The representation of youths in ‘A Clockwork Orange’ and ‘If….’ I will be investigating how youth is represented in the films A clockwork orange (1972) and If…. (1968) and how the films affected the views of the time and how the films influenced youths. I have chosen to investigate these films because of how both films were released at the time of the relaxation of violence in cinema. I also chose these films because the similar themes in both films, as both films focus on youths in society and there place in society, And also how Malcolm McDowell’s character Michael Arnold “Mick” Travis in ‘If….
’ served as an inspiration for his character in Stanley Kubrick’s ‘A clockwork orange’ Alex Delarge and the similarities between the two characters. In this investigate I hope to show how both films where important in the time they were released in the way youth was represented to audiences and the public.
Looking at the representation of youth will involve seeing how the director and actors portrayed the characters and events how that can be linked to real life views and impression of youth at the time in the 60s and 70s and how each film can be links historical to the time they were released and the reception the films got from the public.
The 60s and 70s saw the rebirth of the “teenager” and the end of post-war limitations; teenagers were being represented in a different light. In the sixties certain pop culture icons like ‘The Beatles’ and ‘the rolling stones’ also helped to create the idea of the teenager, with the fashions changing the introduction the age of the drug and club culture and teenage rebellion, teenagers really were to dominate popular culture for the next three decades, and “If….” Was a piece of film that showed an example of this teenage rebellion. One of the main representation theorists at that time was Stanley Cohen, his theory on moral panics describes it as a sporadic episode which, as it occurs, subjects’ society to bouts of moral panic, or in other terms, worry about the values and principles which society upholds which may be in jeopardy. This is one of the main theories I will be applying to the two films I will be analysing, ‘IF….’ And ‘A Clockwork Orange’.
One of the main things I that is important in both films are the costume, in both film are ‘uniforms seen on many of the characters throughout the film, in a clockwork orange, set in a dystopian future Britain, Alex and his ‘Droogs’ wear a specific uniform and so do other ‘gang’ type groups of youths in the film, this is intertextuality of youth at the time were many teenager became part of a group by the way they dressed with the Mods, Rockers, Teddy boys and later the Punks, it was very commonly know that wore these types of uniforms. The youthful characters in if…. Also wear a uniform, the film is set in a boarding school in England so most of the characters you see, except the teachers wear a school uniform. In both films there is also a clear difference between the teenage characters and the character that represent authority in each film, in A Clockwork Orange when Alex is arrested all of the prisoners wear matching suits and the prison guards and anyone that has authority over is wearing a suit, this is the a stereotype a the typical ‘man’ accepted in society showing how Alex is being changed to fit this stereotype in the film when is his realised from prison and he’s wearing a suit and so are some of this old friends.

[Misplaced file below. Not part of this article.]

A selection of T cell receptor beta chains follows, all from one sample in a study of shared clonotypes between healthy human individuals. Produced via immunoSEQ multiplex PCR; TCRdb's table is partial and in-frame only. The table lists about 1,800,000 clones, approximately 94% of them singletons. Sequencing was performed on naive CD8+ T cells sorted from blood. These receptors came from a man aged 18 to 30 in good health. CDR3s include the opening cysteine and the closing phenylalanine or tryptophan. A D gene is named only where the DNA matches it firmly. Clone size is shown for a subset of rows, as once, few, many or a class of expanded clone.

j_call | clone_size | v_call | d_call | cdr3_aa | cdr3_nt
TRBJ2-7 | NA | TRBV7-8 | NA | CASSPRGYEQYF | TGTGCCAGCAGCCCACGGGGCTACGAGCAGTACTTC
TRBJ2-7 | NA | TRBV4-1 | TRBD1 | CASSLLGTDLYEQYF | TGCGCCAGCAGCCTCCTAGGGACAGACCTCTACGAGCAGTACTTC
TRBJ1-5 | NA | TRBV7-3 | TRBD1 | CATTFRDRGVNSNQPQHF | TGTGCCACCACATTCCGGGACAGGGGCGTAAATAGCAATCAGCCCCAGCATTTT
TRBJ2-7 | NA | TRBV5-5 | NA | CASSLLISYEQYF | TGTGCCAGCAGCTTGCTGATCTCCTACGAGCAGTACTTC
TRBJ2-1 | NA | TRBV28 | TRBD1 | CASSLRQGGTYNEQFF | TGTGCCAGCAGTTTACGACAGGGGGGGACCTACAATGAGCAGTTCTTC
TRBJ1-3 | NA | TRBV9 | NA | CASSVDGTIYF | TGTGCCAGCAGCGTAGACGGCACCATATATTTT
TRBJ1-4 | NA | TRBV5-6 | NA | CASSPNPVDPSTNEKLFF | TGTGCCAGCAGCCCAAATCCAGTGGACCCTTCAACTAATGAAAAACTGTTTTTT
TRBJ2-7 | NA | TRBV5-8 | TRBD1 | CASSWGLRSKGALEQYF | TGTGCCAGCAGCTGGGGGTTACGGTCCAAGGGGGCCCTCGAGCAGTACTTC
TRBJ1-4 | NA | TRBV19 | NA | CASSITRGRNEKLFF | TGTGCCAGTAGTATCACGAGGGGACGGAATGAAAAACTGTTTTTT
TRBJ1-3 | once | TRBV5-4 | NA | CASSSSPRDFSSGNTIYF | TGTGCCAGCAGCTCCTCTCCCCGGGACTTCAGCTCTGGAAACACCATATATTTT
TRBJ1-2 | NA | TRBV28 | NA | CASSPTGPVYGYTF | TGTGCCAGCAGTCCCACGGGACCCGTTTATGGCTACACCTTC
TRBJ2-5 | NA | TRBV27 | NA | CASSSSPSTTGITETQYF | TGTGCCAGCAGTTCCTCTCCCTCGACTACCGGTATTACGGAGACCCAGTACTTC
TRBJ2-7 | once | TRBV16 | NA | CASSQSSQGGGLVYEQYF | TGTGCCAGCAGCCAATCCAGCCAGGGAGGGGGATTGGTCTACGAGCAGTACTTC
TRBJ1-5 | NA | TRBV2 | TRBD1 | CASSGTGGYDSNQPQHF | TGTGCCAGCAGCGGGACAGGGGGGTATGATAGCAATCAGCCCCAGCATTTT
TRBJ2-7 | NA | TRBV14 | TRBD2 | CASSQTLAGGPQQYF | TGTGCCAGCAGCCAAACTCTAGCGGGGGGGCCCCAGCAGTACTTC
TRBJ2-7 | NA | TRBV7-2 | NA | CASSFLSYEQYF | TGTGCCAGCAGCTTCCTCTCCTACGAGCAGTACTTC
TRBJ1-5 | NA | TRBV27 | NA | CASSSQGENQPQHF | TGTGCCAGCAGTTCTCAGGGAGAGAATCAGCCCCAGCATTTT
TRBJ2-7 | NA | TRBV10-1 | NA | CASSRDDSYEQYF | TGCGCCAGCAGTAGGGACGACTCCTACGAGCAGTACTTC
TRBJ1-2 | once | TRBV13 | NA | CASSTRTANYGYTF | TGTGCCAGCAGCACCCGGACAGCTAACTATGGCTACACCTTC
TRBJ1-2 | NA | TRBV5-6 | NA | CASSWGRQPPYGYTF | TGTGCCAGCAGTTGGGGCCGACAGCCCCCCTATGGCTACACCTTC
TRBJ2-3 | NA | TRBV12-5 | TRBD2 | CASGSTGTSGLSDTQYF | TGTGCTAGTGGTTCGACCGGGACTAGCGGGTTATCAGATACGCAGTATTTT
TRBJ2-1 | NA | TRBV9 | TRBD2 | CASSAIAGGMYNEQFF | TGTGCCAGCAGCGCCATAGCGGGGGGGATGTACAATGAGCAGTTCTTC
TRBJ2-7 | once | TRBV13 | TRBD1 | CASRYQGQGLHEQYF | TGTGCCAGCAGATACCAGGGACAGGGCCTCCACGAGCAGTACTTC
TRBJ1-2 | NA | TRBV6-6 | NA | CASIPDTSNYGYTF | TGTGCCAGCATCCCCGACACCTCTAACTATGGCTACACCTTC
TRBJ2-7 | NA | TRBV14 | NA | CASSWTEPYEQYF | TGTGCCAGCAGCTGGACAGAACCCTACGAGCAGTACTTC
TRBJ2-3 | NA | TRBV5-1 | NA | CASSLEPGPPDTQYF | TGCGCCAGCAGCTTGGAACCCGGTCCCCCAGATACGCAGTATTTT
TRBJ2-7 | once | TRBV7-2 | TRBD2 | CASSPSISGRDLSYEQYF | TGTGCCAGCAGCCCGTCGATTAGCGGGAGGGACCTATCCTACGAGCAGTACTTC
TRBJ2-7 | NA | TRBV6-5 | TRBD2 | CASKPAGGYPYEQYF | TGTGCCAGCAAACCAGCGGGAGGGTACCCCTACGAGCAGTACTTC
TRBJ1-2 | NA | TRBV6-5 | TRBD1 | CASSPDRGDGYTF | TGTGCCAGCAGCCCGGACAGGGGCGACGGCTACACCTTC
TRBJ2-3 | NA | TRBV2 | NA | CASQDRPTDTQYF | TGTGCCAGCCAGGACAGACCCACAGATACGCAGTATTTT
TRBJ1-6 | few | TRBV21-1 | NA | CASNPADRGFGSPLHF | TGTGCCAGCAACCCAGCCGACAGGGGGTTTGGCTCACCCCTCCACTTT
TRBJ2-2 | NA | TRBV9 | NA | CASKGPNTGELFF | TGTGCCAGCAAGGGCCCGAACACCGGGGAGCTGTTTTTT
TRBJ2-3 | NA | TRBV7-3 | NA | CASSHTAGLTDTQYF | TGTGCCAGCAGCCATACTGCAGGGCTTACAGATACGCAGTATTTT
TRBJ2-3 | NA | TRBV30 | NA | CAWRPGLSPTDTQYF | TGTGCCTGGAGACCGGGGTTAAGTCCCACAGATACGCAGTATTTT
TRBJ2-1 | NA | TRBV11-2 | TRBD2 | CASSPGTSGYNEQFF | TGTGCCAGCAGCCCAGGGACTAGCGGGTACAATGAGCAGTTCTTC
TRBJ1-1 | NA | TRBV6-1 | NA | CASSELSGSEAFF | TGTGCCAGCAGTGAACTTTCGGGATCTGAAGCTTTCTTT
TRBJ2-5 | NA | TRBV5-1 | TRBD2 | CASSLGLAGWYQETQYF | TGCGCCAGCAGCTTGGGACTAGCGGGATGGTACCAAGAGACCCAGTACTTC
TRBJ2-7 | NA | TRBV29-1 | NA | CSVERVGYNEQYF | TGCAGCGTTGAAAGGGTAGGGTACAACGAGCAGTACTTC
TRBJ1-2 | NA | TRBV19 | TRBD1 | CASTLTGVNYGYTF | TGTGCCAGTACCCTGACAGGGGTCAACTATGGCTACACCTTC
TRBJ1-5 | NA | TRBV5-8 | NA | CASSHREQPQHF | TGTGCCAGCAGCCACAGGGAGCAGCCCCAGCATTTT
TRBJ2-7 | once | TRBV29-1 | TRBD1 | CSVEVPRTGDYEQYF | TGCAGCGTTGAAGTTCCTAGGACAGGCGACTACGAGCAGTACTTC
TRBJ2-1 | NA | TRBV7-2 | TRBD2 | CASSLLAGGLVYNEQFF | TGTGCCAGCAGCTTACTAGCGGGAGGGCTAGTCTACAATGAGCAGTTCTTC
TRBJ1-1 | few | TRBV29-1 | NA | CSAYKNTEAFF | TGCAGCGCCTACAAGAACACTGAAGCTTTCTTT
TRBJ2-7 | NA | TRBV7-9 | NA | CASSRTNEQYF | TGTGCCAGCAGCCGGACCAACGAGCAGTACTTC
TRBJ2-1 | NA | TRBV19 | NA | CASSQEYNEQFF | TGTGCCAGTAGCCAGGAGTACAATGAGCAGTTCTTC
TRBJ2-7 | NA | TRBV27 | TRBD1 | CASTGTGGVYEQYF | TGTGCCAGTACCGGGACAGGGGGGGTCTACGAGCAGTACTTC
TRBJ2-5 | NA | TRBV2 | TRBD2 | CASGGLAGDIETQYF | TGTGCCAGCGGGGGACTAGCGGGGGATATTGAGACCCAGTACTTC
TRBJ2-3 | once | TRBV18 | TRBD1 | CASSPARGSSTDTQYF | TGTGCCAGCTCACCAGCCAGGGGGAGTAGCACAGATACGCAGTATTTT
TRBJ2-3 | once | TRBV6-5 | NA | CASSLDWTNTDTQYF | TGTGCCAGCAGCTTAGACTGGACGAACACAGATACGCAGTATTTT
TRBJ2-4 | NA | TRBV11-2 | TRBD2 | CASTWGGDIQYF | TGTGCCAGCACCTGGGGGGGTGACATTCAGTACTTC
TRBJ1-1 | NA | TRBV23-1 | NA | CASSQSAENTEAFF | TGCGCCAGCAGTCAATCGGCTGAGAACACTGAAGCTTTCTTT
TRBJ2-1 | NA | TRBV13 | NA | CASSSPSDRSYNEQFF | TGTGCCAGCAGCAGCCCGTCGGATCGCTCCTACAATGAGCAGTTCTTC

There is also a change in costume in if…., for the final scene, the main protagonists change into a causal military style outfit which greatly contrasts to the school uniform they wore throughout the film, these two contracts connotes how each film has symbolism of youths going against society that is why both films show such a variation between the main ‘teen’ character and the oppressive older character that is a representation of society of the time. Music is another important factor to take in about bout films; In the film ‘If…’ one song is used continually throughout the film it is a song called ‘sanctus’ which is a version of the Latin Mass sang in African style. I believe the use of the song connotes how prominent religion is in the film but because the song is sang in French it is not obvious to the audience, But as well the uses of this version show something about the characters, the song is very powerful and very different and a normal song you would hear in church in England because of the African style this connotes to the characters rebellion as the tempo of the song changes greatly near the end which is intertextuality of the narrative of the film itself.